Both grief and depression may involve sadness, but they’re two different emotional experiences and depression is a formal diagnosis.
Grieving is a universal human experience. Chances are that you’ve lost at least one person or pet in your life. When you lose someone or something, grief may manifest with sadness and hopelessness.
This is why some people might think grief and depression are similar or may be associated. But this isn’t always the case.
Grief and bereavement are intense emotional reactions to a significant loss. Clinical depression is a formal mental health diagnosis that involves symptoms like sadness, trouble focusing, and lack of motivation.
You can grieve many things, including a job, country, relationship, identity, or time in your life.
The five stages of grief model may serve as a reference but it isn’t a rule on how to grieve. Everyone experiences grief in a different way and may or may not relate to these stages:
- denial and shock
- intense sadness
Depression, or major depressive disorder, is diagnosed when you experience five or more of these symptoms for at least 2 weeks:
- low mood (sadness, hopelessness, irritability, or emptiness) almost all the time over a prolonged period of time
- lack of interest in activities that you used to find enjoyable
- changes in your sleep patterns (sleeping too much or too little)
- changes in eating behaviors that may lead to weight gain or loss
- changes in how you move or talk (slower or quicker)
- fatigue and aches
- a sense of worthlessness or guilt
- difficulty concentrating
- frequent thoughts about death or suicide
Similarities between grief and depression
Grief and depression can look and feel similar in many ways.
For example, both grief and depression can cause deep feelings of sadness and low mood. You might find yourself crying a lot, becoming irritable, and experiencing a lot of emotional distress during grieving times or when experiencing depression.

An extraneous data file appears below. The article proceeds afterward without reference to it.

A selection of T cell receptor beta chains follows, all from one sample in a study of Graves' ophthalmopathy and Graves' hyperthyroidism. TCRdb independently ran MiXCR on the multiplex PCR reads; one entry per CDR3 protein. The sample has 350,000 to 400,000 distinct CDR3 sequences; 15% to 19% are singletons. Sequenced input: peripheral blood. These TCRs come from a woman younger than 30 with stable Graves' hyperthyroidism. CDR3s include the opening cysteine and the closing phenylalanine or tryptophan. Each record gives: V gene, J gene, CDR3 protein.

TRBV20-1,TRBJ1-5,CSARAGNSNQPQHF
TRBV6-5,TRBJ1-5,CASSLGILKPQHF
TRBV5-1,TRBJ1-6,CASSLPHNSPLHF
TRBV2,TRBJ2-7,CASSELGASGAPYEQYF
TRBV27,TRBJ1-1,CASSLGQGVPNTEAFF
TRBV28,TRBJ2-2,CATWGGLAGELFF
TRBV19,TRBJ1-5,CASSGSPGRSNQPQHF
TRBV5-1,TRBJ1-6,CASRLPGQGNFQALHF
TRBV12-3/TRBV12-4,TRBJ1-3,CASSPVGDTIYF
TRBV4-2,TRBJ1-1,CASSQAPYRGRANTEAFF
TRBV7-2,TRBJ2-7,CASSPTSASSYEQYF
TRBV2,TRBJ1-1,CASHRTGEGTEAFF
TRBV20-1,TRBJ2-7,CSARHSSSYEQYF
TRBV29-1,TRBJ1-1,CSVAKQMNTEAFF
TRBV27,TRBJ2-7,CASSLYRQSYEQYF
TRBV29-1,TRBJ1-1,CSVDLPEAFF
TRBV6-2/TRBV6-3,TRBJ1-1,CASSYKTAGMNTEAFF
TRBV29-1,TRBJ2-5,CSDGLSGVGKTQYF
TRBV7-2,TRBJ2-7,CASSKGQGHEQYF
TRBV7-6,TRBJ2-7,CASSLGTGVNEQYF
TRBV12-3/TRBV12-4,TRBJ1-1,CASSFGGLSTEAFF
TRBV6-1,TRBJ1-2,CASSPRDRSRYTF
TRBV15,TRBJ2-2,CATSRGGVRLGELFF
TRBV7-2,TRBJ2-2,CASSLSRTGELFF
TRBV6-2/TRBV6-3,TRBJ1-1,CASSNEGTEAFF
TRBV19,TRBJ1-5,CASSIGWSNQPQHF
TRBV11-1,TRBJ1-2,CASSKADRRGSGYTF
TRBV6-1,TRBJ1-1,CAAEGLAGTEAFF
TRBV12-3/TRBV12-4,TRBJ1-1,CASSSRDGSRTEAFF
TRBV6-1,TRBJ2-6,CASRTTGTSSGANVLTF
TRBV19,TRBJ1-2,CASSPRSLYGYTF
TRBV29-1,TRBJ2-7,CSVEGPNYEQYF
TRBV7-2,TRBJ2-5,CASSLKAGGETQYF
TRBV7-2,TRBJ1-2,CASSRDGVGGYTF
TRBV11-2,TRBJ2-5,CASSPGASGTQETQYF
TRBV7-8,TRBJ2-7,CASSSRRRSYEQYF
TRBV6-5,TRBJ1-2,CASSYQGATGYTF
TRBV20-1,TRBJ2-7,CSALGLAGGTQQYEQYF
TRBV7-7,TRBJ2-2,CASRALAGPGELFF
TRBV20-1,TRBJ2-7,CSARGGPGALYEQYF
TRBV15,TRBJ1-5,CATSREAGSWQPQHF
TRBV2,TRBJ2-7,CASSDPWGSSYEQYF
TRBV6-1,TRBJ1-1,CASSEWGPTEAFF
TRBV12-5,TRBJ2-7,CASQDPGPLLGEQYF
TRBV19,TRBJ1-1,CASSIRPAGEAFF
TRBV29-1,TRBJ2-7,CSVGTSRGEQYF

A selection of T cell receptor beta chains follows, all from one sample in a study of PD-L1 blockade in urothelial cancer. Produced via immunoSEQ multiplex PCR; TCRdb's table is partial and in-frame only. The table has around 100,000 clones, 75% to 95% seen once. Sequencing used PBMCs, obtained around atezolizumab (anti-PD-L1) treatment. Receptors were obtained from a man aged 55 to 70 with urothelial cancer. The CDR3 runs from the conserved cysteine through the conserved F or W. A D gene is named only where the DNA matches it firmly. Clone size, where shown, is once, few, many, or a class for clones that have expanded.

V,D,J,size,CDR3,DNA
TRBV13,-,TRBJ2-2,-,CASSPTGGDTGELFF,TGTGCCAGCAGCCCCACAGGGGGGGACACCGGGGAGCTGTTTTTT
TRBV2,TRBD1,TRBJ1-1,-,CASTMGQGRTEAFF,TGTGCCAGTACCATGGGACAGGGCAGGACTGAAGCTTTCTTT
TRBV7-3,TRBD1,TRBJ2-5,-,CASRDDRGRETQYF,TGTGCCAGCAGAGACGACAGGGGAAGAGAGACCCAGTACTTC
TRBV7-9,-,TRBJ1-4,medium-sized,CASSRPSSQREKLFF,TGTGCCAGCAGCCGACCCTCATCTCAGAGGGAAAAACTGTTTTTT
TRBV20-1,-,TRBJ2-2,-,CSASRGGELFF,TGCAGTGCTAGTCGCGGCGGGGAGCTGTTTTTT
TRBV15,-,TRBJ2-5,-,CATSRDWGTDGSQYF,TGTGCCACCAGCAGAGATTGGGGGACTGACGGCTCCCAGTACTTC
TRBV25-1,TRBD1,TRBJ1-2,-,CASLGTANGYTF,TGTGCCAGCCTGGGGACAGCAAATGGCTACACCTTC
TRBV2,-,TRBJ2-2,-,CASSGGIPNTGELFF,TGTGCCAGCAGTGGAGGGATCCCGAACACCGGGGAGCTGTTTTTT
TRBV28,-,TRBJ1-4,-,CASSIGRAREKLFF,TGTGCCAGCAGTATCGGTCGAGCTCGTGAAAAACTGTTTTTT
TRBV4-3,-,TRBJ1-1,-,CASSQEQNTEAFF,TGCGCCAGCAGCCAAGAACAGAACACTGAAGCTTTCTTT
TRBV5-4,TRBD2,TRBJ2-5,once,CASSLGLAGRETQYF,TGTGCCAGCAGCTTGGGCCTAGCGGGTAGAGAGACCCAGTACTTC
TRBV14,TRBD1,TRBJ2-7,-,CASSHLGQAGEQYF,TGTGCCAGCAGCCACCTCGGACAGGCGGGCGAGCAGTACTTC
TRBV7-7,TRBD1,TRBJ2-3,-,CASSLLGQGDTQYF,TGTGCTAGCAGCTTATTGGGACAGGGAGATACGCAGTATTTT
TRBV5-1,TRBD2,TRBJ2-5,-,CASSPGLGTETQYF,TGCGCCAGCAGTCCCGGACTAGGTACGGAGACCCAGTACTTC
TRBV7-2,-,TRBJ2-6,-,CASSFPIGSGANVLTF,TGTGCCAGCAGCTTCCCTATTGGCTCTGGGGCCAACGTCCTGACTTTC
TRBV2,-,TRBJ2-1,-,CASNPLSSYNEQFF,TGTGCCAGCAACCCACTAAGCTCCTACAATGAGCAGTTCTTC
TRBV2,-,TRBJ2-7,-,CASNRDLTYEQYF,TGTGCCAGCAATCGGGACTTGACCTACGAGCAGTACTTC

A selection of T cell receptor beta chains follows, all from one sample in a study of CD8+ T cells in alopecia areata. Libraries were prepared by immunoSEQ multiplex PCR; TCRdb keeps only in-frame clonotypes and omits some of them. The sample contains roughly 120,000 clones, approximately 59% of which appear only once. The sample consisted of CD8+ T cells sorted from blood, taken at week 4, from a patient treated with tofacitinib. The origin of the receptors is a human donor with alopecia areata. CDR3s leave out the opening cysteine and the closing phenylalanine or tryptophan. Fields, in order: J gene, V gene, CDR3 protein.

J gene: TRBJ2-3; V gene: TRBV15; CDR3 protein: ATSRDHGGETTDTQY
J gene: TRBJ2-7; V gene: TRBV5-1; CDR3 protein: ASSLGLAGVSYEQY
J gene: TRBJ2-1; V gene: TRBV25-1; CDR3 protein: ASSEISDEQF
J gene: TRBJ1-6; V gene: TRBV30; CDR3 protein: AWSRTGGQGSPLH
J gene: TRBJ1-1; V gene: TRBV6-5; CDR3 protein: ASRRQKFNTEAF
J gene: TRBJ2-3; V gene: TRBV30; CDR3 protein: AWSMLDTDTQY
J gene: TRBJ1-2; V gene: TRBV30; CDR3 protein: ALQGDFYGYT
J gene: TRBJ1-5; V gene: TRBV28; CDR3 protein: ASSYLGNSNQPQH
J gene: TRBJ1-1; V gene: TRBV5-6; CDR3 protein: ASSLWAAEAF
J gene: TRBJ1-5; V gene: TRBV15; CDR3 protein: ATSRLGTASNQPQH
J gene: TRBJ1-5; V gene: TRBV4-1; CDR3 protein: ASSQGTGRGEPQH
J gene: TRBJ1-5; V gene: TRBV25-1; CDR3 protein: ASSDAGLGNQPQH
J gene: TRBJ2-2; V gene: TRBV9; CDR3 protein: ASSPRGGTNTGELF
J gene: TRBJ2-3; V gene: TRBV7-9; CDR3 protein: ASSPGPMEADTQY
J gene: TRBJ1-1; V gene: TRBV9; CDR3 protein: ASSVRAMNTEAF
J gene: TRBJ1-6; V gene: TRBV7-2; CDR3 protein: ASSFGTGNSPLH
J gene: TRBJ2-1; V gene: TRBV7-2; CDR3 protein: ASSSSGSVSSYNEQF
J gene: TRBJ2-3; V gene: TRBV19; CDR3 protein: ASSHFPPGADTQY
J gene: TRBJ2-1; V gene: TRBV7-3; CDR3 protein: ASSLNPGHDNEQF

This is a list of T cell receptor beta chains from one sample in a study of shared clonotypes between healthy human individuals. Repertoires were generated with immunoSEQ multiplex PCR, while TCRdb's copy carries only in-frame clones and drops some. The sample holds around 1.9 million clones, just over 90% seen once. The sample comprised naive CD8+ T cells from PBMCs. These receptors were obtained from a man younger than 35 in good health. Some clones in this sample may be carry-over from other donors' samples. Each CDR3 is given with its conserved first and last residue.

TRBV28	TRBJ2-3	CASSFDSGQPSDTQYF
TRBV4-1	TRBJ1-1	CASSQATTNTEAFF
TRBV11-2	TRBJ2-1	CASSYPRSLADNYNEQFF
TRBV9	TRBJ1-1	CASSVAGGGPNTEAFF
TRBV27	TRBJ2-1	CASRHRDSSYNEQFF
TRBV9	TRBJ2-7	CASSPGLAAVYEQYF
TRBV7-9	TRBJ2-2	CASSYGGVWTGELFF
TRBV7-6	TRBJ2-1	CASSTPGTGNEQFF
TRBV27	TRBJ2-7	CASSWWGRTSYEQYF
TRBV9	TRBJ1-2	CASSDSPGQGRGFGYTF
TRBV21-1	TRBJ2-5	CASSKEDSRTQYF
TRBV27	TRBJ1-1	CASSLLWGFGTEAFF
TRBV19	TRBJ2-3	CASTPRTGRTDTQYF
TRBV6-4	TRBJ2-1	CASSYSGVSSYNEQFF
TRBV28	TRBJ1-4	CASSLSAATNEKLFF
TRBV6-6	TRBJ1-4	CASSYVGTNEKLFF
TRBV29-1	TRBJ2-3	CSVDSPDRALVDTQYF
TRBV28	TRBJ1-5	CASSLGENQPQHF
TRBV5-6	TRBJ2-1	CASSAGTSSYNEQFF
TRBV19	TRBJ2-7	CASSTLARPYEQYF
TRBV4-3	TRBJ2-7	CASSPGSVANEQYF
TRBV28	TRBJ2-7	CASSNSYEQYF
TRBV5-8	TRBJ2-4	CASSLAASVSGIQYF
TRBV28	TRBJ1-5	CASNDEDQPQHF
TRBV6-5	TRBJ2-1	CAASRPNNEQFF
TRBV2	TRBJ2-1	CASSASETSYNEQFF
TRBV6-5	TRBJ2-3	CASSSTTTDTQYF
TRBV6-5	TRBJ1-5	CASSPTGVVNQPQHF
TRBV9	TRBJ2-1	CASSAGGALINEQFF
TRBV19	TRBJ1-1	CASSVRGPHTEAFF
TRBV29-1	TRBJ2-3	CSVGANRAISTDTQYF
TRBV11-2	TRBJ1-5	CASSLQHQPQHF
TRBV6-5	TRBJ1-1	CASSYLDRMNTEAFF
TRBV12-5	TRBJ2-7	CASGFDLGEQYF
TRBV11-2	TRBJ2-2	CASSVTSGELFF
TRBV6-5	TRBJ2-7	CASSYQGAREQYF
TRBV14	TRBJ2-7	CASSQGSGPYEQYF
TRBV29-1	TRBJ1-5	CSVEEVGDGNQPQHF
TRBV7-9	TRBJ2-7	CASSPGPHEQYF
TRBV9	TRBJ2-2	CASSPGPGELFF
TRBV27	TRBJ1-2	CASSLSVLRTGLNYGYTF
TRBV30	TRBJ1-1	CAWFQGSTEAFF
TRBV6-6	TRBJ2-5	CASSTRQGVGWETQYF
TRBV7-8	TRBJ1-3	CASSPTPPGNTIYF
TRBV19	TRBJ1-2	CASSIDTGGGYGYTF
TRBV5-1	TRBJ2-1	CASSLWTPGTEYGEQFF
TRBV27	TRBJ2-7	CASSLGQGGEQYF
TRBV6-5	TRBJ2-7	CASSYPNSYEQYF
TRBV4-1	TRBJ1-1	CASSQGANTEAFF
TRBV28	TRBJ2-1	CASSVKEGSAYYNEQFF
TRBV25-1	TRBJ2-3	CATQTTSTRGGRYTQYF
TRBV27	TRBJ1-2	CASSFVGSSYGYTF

Emotional pain is one of the main things that grief and depression have in common.
Both depression and grief can also cause changes to your appetite and sleeping patterns. You may find yourself not wanting to do much or having a difficult time getting up from bed, for example.
Anger outbursts may also be present in both grief and depression. You may feel resentful about your loss experience or find yourself short of temper when you live with depression.
In sum, low mood and its consequences are some similarities between grief and depression.
Differences between grief and depression
It can be very difficult to distinguish between grief and depression. The main difference is that depression tends to last longer and symptoms may impact all aspects of your life.
Grief is classified as an intense emotional response, while depression is a formal mental health condition that requires diagnosis and treatment.
The cause of both experiences may also differ. Grief is directly associated with loss. Depression may sometimes be linked to a significant loss but often has other complex contributing factors too, like your genes, early experiences, trauma, and environmental influences.
Grief may also come in waves, particularly after a few days have gone by. You might find yourself able to enjoy and feel pleasure some days — for example, catching yourself laughing with friends while you remember a lost loved one — and feel completely hopeless and joyless the next.